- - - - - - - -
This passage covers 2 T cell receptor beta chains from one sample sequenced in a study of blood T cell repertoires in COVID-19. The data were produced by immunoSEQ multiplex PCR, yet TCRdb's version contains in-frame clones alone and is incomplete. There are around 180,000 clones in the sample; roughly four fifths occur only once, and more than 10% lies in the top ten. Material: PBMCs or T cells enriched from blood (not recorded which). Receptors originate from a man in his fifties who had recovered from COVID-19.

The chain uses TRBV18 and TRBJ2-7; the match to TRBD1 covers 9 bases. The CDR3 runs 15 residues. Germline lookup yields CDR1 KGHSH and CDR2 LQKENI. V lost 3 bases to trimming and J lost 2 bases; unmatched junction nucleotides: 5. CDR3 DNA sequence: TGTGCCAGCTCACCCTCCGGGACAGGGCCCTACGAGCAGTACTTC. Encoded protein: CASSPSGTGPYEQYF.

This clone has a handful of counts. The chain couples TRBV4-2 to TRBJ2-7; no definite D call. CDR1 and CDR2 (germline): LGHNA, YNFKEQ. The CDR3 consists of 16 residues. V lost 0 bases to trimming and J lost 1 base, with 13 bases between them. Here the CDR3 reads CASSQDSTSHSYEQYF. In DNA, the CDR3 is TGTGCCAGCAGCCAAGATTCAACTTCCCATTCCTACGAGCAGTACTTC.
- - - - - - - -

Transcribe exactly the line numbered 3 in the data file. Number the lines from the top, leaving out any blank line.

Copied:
This clone has a handful of counts. The chain couples TRBV4-2 to TRBJ2-7; no definite D call. CDR1 and CDR2 (germline): LGHNA, YNFKEQ. The CDR3 consists of 16 residues. V lost 0 bases to trimming and J lost 1 base, with 13 bases between them. Here the CDR3 reads CASSQDSTSHSYEQYF. In DNA, the CDR3 is TGTGCCAGCAGCCAAGATTCAACTTCCCATTCCTACGAGCAGTACTTC.